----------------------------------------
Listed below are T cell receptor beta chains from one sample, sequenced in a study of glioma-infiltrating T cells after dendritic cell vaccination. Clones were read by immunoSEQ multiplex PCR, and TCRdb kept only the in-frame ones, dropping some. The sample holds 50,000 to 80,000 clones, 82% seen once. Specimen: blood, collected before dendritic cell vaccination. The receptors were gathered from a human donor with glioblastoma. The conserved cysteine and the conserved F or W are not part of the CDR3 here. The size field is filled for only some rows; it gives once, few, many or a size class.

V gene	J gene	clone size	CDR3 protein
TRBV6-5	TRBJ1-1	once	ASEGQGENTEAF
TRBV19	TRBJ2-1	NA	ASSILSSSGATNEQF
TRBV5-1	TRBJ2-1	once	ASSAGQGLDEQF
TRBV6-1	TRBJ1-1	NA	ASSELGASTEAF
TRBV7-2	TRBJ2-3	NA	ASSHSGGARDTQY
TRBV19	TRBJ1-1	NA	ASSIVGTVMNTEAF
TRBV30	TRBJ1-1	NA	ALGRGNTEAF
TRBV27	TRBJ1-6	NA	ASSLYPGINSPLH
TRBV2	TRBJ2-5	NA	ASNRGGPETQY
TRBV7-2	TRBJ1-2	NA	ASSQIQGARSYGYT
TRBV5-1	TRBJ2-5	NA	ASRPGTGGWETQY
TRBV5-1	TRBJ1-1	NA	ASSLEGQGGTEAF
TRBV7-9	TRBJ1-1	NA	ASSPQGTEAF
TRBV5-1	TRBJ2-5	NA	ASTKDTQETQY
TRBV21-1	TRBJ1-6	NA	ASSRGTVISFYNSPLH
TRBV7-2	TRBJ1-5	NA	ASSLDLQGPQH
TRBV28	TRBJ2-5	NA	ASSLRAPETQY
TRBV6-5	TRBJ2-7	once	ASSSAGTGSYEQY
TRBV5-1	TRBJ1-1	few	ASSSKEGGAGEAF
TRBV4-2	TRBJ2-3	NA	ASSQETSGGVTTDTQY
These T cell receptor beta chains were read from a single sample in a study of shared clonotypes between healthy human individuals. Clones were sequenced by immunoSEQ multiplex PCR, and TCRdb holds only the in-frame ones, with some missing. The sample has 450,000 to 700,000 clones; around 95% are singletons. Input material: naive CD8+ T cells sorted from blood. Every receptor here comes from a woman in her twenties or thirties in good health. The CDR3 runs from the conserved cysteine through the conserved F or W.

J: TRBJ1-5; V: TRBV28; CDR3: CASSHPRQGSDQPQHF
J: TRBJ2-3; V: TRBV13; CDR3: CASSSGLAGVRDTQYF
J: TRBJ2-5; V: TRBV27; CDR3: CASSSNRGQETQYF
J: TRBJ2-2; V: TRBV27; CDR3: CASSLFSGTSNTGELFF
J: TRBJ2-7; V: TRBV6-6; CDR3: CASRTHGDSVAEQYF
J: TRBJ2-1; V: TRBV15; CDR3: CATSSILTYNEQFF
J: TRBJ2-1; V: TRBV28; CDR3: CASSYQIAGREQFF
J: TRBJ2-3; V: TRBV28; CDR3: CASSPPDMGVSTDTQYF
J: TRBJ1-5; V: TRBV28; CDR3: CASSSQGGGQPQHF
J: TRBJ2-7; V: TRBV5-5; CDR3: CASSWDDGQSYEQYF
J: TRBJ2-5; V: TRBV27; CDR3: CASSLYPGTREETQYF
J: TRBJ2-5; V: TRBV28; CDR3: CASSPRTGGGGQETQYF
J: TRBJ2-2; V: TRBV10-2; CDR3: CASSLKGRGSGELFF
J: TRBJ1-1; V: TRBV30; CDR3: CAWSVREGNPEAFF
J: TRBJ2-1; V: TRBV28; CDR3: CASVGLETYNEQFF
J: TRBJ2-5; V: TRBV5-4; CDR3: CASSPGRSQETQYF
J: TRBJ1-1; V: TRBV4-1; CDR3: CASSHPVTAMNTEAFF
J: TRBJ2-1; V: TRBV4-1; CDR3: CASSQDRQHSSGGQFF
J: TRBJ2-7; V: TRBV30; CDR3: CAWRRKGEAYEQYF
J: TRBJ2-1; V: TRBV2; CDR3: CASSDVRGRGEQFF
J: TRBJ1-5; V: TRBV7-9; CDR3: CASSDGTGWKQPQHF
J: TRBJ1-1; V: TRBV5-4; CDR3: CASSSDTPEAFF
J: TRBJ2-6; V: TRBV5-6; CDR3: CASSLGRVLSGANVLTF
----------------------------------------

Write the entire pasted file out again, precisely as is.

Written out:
Listed below are T cell receptor beta chains from one sample, sequenced in a study of glioma-infiltrating T cells after dendritic cell vaccination. Clones were read by immunoSEQ multiplex PCR, and TCRdb kept only the in-frame ones, dropping some. The sample holds 50,000 to 80,000 clones, 82% seen once. Specimen: blood, collected before dendritic cell vaccination. The receptors were gathered from a human donor with glioblastoma. The conserved cysteine and the conserved F or W are not part of the CDR3 here. The size field is filled for only some rows; it gives once, few, many or a size class.

V gene	J gene	clone size	CDR3 protein
TRBV6-5	TRBJ1-1	once	ASEGQGENTEAF
TRBV19	TRBJ2-1	NA	ASSILSSSGATNEQF
TRBV5-1	TRBJ2-1	once	ASSAGQGLDEQF
TRBV6-1	TRBJ1-1	NA	ASSELGASTEAF
TRBV7-2	TRBJ2-3	NA	ASSHSGGARDTQY
TRBV19	TRBJ1-1	NA	ASSIVGTVMNTEAF
TRBV30	TRBJ1-1	NA	ALGRGNTEAF
TRBV27	TRBJ1-6	NA	ASSLYPGINSPLH
TRBV2	TRBJ2-5	NA	ASNRGGPETQY
TRBV7-2	TRBJ1-2	NA	ASSQIQGARSYGYT
TRBV5-1	TRBJ2-5	NA	ASRPGTGGWETQY
TRBV5-1	TRBJ1-1	NA	ASSLEGQGGTEAF
TRBV7-9	TRBJ1-1	NA	ASSPQGTEAF
TRBV5-1	TRBJ2-5	NA	ASTKDTQETQY
TRBV21-1	TRBJ1-6	NA	ASSRGTVISFYNSPLH
TRBV7-2	TRBJ1-5	NA	ASSLDLQGPQH
TRBV28	TRBJ2-5	NA	ASSLRAPETQY
TRBV6-5	TRBJ2-7	once	ASSSAGTGSYEQY
TRBV5-1	TRBJ1-1	few	ASSSKEGGAGEAF
TRBV4-2	TRBJ2-3	NA	ASSQETSGGVTTDTQY
These T cell receptor beta chains were read from a single sample in a study of shared clonotypes between healthy human individuals. Clones were sequenced by immunoSEQ multiplex PCR, and TCRdb holds only the in-frame ones, with some missing. The sample has 450,000 to 700,000 clones; around 95% are singletons. Input material: naive CD8+ T cells sorted from blood. Every receptor here comes from a woman in her twenties or thirties in good health. The CDR3 runs from the conserved cysteine through the conserved F or W.

J: TRBJ1-5; V: TRBV28; CDR3: CASSHPRQGSDQPQHF
J: TRBJ2-3; V: TRBV13; CDR3: CASSSGLAGVRDTQYF
J: TRBJ2-5; V: TRBV27; CDR3: CASSSNRGQETQYF
J: TRBJ2-2; V: TRBV27; CDR3: CASSLFSGTSNTGELFF
J: TRBJ2-7; V: TRBV6-6; CDR3: CASRTHGDSVAEQYF
J: TRBJ2-1; V: TRBV15; CDR3: CATSSILTYNEQFF
J: TRBJ2-1; V: TRBV28; CDR3: CASSYQIAGREQFF
J: TRBJ2-3; V: TRBV28; CDR3: CASSPPDMGVSTDTQYF
J: TRBJ1-5; V: TRBV28; CDR3: CASSSQGGGQPQHF
J: TRBJ2-7; V: TRBV5-5; CDR3: CASSWDDGQSYEQYF
J: TRBJ2-5; V: TRBV27; CDR3: CASSLYPGTREETQYF
J: TRBJ2-5; V: TRBV28; CDR3: CASSPRTGGGGQETQYF
J: TRBJ2-2; V: TRBV10-2; CDR3: CASSLKGRGSGELFF
J: TRBJ1-1; V: TRBV30; CDR3: CAWSVREGNPEAFF
J: TRBJ2-1; V: TRBV28; CDR3: CASVGLETYNEQFF
J: TRBJ2-5; V: TRBV5-4; CDR3: CASSPGRSQETQYF
J: TRBJ1-1; V: TRBV4-1; CDR3: CASSHPVTAMNTEAFF
J: TRBJ2-1; V: TRBV4-1; CDR3: CASSQDRQHSSGGQFF
J: TRBJ2-7; V: TRBV30; CDR3: CAWRRKGEAYEQYF
J: TRBJ2-1; V: TRBV2; CDR3: CASSDVRGRGEQFF
J: TRBJ1-5; V: TRBV7-9; CDR3: CASSDGTGWKQPQHF
J: TRBJ1-1; V: TRBV5-4; CDR3: CASSSDTPEAFF
J: TRBJ2-6; V: TRBV5-6; CDR3: CASSLGRVLSGANVLTF